One major breakthrough came when, in May 2017, Pluto TV finally added on-demand videos to its offering. Prior to the announcement, it only served live television content. Now, users would be able to stream movies, TV shows, and other content on demand.
The continued growth led to Pluto’s acquisition in January 2019. Viacom announced that it would acquire Pluto TV for a combined $340 million in cash. The acquisition was of particular strategic importance for Viacom which had struggled with moving its content assets online (and, as a result, suffered from declining viewership).
Being acquired by a big media conglomerate allowed Pluto TV to instantly add dozens of new channels to its platform, including BET Pluto TV, Comedy Central Pluto TV, MTV Pluto TV, Nick Pluto TV, and many more.
Furthermore, it would create so-called ‘pop-up channels’ which served exclusive content for a selected time period, such as the MTV show The Hills.
Another major steppingstone became Pluto’s launch in Latin America. It first launched Spanish television content in the United States and then, in April 2020, launched in 17 Latin American countries, including Argentina, Chile, Columbia, Peru, and more.
The strategic importance of Pluto TV was underlined when Ryan, in October 2020, was named CEO of Streaming for ViacomCBS (in which he also oversees the launch of Paramount+ in 2021). CBS and Viacom initially merged their businesses in December 2019, forming one of the world’s biggest media companies.
Going forward, Pluto TV remains focused on adding new content and markets to its platform. Throughout 2021, the company expanded into new markets such as France (January) and Italy (October). It also added new channels to the countries it already operates.
Not everything was always going according to plan, though. In September 2021, the FCC fined ViacomCBS $3.5 million for accessibility rules violations by Pluto TV. Luckily, growth for Pluto TV remained undeterred.
It continued on its road to expansion, for example by announcing a partnership with Google Live in December 2021.
Today, Pluto TV is available in 24 countries across the globe. More than 50 million users access the service every month.
How Does Pluto TV Make Money?
Pluto TV makes money via advertising. These commercials are shown whenever you switch channels or within the content itself. Consequently, Pluto TV relies on an advertising-based business model.
The length of commercials is dependent on the types of ads served as well as its medium. When switching channels, ads normally last for 30 to 60 seconds while in-content (for instance within movies) can last up to 3 minutes.
Pluto generates revenue whenever an ad is shown to the user (also called an impression). The money is then shared with the owner of that content.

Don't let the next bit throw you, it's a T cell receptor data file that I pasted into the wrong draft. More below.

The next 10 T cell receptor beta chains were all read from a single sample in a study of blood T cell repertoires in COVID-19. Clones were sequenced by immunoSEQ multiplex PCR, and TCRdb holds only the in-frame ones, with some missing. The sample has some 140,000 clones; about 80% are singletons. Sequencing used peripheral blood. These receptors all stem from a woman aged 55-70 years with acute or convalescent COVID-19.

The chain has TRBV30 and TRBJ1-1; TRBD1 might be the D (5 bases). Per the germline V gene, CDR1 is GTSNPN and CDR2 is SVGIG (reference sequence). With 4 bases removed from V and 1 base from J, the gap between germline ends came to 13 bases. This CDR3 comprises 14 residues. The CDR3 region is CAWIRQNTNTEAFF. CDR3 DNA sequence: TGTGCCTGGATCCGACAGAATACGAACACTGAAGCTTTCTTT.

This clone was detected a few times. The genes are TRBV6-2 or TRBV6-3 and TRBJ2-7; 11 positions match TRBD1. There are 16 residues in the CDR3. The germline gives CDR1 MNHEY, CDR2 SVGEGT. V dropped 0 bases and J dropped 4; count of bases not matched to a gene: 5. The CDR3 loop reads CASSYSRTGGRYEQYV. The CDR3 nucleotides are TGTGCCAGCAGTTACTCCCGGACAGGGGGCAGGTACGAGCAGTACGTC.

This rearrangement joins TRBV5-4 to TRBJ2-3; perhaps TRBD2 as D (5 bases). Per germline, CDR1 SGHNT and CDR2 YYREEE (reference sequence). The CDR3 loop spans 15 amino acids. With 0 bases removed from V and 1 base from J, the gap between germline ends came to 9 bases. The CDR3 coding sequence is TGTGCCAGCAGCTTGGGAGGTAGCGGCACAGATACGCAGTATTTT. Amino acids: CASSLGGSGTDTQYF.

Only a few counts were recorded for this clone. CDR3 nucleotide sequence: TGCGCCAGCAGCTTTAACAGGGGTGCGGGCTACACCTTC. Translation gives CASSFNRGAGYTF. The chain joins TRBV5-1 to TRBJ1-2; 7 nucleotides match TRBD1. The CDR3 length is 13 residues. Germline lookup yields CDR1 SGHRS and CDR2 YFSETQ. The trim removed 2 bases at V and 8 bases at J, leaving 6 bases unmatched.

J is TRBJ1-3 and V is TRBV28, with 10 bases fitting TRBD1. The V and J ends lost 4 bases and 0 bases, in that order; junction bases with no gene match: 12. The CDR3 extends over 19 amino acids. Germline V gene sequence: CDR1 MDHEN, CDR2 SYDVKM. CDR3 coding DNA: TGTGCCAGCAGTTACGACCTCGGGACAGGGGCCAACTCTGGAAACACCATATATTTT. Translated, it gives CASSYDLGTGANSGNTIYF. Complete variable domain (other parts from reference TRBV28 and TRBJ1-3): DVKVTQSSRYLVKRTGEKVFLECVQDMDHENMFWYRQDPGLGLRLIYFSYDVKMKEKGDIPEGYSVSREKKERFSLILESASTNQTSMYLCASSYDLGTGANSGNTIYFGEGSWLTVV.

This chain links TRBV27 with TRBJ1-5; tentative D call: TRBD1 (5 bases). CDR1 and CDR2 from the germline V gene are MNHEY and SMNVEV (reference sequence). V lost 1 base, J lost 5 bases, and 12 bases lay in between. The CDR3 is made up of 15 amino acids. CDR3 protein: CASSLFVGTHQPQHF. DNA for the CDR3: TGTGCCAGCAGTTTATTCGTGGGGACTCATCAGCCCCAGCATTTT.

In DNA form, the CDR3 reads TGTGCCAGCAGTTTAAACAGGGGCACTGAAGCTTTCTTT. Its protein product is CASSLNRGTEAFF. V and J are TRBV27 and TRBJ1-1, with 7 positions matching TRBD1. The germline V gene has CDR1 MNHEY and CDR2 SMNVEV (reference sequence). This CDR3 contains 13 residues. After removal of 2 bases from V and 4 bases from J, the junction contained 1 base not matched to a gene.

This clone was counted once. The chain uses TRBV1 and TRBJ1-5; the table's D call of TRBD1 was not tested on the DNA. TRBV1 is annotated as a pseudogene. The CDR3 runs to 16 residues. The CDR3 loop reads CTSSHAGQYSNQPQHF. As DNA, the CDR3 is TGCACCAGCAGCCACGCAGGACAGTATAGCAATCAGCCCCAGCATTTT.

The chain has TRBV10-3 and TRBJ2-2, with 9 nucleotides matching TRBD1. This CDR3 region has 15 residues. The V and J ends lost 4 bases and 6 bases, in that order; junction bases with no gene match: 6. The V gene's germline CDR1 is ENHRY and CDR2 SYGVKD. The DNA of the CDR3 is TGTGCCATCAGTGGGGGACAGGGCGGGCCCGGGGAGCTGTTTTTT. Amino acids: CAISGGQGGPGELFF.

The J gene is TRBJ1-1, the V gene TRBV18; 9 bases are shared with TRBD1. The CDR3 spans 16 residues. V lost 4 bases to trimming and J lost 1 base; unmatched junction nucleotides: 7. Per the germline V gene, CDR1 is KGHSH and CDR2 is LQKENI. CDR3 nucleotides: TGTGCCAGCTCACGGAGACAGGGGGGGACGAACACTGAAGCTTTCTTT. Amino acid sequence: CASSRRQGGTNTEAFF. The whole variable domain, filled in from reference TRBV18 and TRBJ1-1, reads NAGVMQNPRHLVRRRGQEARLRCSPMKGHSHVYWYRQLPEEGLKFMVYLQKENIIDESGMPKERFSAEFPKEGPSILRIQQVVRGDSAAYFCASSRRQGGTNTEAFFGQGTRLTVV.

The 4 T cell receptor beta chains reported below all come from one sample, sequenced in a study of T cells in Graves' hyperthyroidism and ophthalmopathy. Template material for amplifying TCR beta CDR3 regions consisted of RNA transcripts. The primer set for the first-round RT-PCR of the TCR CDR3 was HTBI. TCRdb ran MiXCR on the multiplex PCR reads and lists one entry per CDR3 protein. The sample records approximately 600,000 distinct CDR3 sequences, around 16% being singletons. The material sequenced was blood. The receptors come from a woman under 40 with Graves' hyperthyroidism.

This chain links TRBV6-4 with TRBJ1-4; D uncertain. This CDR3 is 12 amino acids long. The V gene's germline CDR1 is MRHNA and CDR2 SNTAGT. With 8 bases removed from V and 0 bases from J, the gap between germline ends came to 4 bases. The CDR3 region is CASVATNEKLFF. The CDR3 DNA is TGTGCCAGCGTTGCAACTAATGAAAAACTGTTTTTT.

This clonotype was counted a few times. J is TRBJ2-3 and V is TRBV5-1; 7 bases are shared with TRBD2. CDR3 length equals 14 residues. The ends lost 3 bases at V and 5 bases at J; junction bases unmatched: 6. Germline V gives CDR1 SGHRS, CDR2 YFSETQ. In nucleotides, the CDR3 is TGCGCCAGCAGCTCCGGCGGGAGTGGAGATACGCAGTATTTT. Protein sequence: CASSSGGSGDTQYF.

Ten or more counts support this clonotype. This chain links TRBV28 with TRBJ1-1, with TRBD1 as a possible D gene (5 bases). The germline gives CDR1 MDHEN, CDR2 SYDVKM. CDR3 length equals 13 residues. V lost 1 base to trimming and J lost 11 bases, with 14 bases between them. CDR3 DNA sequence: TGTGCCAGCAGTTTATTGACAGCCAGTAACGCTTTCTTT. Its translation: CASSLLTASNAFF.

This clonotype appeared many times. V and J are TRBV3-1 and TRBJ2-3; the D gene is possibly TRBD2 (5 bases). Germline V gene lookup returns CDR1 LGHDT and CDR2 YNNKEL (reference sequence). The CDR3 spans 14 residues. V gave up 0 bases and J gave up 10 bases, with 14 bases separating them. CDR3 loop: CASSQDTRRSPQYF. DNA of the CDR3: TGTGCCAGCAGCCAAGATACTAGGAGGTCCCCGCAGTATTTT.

The actual revenue share is dependent on the agreement between Pluto TV and the firm it licensed the content from. For reference: creators on YouTube receive 55 percent of all revenues while YouTube (or Google, for that matter) gets to keep the remaining 45 percent.
In the case of Pluto TV, it normally agrees to equal revenue splits, meaning the content owner gets 50 percent of the ad revenue while Pluto gets to keep the other half.
Advertising on Pluto TV (compared to traditional linear TV) offers better trackability for its advertising partners, which allows them to measure their return on investment. This is particularly true whenever a user chooses to register an account with Pluto TV.
In the past, there had been some speculation about new revenue streams, including the sales of anonymized data as well as the launch of a premium subscription. None of these have been confirmed though.
Other companies in the industry, such as Roku or Tubi TV, have relied on similar monetization methods to get their respective businesses off the ground.
Pluto TV Funding, Revenue & Valuation
According to Crunchbase, Pluto TV has raised a total of $51.8 million across 6 rounds of venture capital funding.
Notable investors include Samsung Ventures, LionTree Partners, Luminari Capital, Third Wave Digital, ProSiebenSat.1 Media SE, and many more.
The last time Pluto’s valuation was disclosed was when its business was acquired by Viacom for a combined $340 million in cash.
In June 2021, ViacomCBS CEO Bob Bakish disclosed that Pluto TV was on track to exceed $1 billion in total ad revenue for the fiscal year 2021. The CEO expects Pluto TV to be “be comfortably above $1 billion for full-year 2022,” he said during Evercore investor conference.
Who Owns Pluto TV?
Pluto TV is fully owned by ViacomCBS. Viacom, in January 2019, announced that it would acquire 100 percent of the company for $340 million in cash.
Pluto TV, based on that price tag, represents less than one percent of ViacomCBS’ market capitalization, which is currently valued at $58 billion. It can, nonetheless, be assumed that Pluto’s valuation has substantially increased ever since.
The reason for its valuation increase is the revenue that Pluto TV has since been able to generate. As previously stated, the company generated more than $1 billion in revenue for 2021.
ViacomCBS has now a strong foothold both in the FAST (free, ad-supported streaming television) as well as subscription-supported market (vis-a-vis its ownership of Paramount+).